TDD is the only way to write bug-free code. Pair programming is the only way to work. We’re successful because we only hire remote workers. Blah blah blah blah blah.
I see shit like this every single day.
Little tidbits like this are so mesmerizing because they fool us into thinking that they’re the only thing separating us from that giant pot of gold at the end of a ridiculous awesome double rainbow. And, ultimately, that’s what the people writing this sort of thing would like you to think.
If you were to take a random sampling of 100 software engineers and asked them “what is the first thing you do before starting a new software project”, I bet you’d get 100 different answers.
So then why do so many people seem to think that their way is the only way?
The answer I think is both really simple and really complicated. Simple, because some people just like to talk. Complicated, because the software engineering industry is actually a collection of subcultures that face-off constantly against each other to defend their job security.
This all started yesterday after I read an article by Chris Sturgill about tests and how they’re overhyped. Everything written in the article was totally reasonable.
But the comments on the article painted a totally different story. If you were only to have read through the comments, you’d think the Chris was on crack or something. How dare he question TDD? How dare he even think to question the validity of our test-driven culture?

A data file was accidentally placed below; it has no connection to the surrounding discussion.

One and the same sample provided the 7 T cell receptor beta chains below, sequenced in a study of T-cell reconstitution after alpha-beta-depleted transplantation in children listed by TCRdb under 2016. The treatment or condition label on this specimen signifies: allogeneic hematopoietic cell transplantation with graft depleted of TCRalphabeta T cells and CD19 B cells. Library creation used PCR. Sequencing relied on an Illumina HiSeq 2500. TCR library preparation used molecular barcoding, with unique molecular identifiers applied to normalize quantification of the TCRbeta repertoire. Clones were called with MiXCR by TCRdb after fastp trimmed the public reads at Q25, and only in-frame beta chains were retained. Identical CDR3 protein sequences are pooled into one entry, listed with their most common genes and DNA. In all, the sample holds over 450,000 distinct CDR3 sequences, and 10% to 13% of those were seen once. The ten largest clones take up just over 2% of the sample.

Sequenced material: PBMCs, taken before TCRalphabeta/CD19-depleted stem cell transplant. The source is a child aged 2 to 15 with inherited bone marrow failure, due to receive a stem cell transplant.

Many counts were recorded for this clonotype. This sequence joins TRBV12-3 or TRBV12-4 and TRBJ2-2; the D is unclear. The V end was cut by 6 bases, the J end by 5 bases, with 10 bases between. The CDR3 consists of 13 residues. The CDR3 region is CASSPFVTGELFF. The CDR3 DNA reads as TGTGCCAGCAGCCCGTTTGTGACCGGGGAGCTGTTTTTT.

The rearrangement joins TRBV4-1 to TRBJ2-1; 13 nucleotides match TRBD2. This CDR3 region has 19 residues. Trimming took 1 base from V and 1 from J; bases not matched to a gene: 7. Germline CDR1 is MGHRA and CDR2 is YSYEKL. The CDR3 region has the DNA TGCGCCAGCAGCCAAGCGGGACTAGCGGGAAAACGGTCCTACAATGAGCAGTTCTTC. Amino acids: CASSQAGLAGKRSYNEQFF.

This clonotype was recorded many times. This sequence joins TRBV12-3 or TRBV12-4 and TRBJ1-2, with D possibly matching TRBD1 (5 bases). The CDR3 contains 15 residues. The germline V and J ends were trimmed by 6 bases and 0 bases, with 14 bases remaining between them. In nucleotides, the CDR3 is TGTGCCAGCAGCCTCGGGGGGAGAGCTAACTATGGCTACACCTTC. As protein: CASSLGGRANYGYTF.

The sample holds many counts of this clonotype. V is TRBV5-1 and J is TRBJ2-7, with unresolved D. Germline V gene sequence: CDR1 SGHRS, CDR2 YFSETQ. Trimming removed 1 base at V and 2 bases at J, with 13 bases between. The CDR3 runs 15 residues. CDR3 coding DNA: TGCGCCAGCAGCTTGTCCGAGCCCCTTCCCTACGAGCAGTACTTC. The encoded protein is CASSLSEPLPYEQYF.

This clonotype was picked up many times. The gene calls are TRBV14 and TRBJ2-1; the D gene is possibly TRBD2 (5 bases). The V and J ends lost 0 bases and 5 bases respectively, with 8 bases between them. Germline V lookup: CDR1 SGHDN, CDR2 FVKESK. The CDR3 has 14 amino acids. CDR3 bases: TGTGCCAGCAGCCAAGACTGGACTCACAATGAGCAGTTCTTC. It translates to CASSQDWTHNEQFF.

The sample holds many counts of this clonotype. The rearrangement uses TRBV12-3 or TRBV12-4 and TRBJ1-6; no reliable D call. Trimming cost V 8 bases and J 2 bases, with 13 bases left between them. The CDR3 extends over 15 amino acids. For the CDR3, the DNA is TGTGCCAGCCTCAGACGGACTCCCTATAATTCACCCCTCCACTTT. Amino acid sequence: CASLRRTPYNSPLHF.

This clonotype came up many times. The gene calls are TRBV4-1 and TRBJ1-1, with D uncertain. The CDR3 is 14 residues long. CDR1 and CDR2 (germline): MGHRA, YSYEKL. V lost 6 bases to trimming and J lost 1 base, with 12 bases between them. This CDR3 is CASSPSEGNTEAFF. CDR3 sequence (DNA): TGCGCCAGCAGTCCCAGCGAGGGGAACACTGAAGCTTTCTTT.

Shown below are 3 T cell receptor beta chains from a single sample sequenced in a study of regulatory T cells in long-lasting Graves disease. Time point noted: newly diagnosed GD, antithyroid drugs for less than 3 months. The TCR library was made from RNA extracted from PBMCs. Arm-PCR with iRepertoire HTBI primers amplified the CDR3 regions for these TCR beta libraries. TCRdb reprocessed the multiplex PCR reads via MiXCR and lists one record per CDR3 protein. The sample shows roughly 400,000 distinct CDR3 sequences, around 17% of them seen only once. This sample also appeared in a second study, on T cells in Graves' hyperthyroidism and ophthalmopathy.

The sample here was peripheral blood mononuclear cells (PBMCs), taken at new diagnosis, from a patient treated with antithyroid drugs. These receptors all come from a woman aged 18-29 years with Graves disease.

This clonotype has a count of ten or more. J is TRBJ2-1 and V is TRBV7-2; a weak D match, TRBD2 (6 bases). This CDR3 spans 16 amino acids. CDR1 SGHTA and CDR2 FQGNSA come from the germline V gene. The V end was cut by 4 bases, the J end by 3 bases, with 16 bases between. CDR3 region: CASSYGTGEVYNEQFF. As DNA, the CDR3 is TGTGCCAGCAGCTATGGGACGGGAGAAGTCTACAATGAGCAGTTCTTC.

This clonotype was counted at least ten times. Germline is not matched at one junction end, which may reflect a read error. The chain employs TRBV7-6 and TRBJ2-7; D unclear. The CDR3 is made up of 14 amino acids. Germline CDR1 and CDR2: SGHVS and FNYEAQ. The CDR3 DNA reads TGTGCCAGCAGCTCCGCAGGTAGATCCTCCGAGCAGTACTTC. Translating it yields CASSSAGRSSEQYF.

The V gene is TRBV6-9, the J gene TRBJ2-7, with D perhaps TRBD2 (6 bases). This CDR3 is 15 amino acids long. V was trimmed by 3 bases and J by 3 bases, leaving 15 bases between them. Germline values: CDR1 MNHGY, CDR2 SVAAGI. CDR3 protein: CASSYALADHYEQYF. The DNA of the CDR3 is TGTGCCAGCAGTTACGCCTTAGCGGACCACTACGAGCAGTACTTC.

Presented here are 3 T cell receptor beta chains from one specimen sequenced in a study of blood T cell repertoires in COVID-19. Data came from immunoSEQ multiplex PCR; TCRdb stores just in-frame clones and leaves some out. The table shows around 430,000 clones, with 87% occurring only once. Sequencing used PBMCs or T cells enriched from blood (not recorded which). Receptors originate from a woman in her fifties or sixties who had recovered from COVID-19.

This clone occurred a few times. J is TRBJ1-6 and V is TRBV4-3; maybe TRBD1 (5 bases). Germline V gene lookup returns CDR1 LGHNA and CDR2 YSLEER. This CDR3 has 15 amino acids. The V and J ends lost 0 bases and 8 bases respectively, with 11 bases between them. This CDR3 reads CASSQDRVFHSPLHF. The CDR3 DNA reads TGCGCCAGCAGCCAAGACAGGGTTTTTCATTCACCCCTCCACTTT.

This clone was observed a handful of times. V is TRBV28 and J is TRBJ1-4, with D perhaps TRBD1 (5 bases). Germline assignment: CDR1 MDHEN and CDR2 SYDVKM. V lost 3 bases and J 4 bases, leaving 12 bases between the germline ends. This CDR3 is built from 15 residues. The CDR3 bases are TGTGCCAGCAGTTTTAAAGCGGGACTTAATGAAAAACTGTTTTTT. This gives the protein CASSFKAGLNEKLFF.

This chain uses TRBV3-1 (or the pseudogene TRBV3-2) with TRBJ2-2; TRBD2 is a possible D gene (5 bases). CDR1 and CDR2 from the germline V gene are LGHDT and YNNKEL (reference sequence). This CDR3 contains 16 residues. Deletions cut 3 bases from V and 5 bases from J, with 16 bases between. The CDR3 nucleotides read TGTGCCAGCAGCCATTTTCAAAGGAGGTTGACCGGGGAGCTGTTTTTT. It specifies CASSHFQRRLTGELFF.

So after seeing some of these comments I felt compelled to write what I’m writing right now. I really don’t want this article to have to do with testing at all. This is just about being a good software developer.
Let’s cut to the chase.
There is no “right” way to develop software. I repeat: there is no right way to develop software. Some people in our industry like to cargo cult and don’t want to believe this. They believe that the sweet new hotness they learned a couple of hours ago is the only way to make things work and build reliable pieces of engineering.
I’m sorry to break it to you. The new hotness is probably not new. It’s probably just new marketing on old hotness. At some point you’ve gotta learn to stop dropping everything you’re doing and changing everything and then bragging to the world about how your new way is the “only” way. It’s not. Stop.
Being a good developer means compromise. It means sometimes doing things one way for one project, and another way for another. It means balancing the needs of your stakeholders with your ideals. Sometimes they’re not always going to match up, but that doesn’t mean you should stomp the ground with your feet and have a tantrum when things don’t go your way.